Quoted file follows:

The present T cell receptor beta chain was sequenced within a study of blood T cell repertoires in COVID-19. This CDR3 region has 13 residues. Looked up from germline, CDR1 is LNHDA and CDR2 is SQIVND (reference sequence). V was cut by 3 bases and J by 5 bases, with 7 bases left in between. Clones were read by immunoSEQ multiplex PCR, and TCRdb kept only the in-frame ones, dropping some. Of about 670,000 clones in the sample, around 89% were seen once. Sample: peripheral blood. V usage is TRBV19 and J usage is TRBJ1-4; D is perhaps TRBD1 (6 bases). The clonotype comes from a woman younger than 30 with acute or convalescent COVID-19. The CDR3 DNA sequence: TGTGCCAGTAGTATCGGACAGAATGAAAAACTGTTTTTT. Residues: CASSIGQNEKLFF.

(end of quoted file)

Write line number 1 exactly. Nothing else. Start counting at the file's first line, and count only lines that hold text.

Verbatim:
The present T cell receptor beta chain was sequenced within a study of blood T cell repertoires in COVID-19. This CDR3 region has 13 residues. Looked up from germline, CDR1 is LNHDA and CDR2 is SQIVND (reference sequence). V was cut by 3 bases and J by 5 bases, with 7 bases left in between. Clones were read by immunoSEQ multiplex PCR, and TCRdb kept only the in-frame ones, dropping some. Of about 670,000 clones in the sample, around 89% were seen once. Sample: peripheral blood. V usage is TRBV19 and J usage is TRBJ1-4; D is perhaps TRBD1 (6 bases). The clonotype comes from a woman younger than 30 with acute or convalescent COVID-19. The CDR3 DNA sequence: TGTGCCAGTAGTATCGGACAGAATGAAAAACTGTTTTTT. Residues: CASSIGQNEKLFF.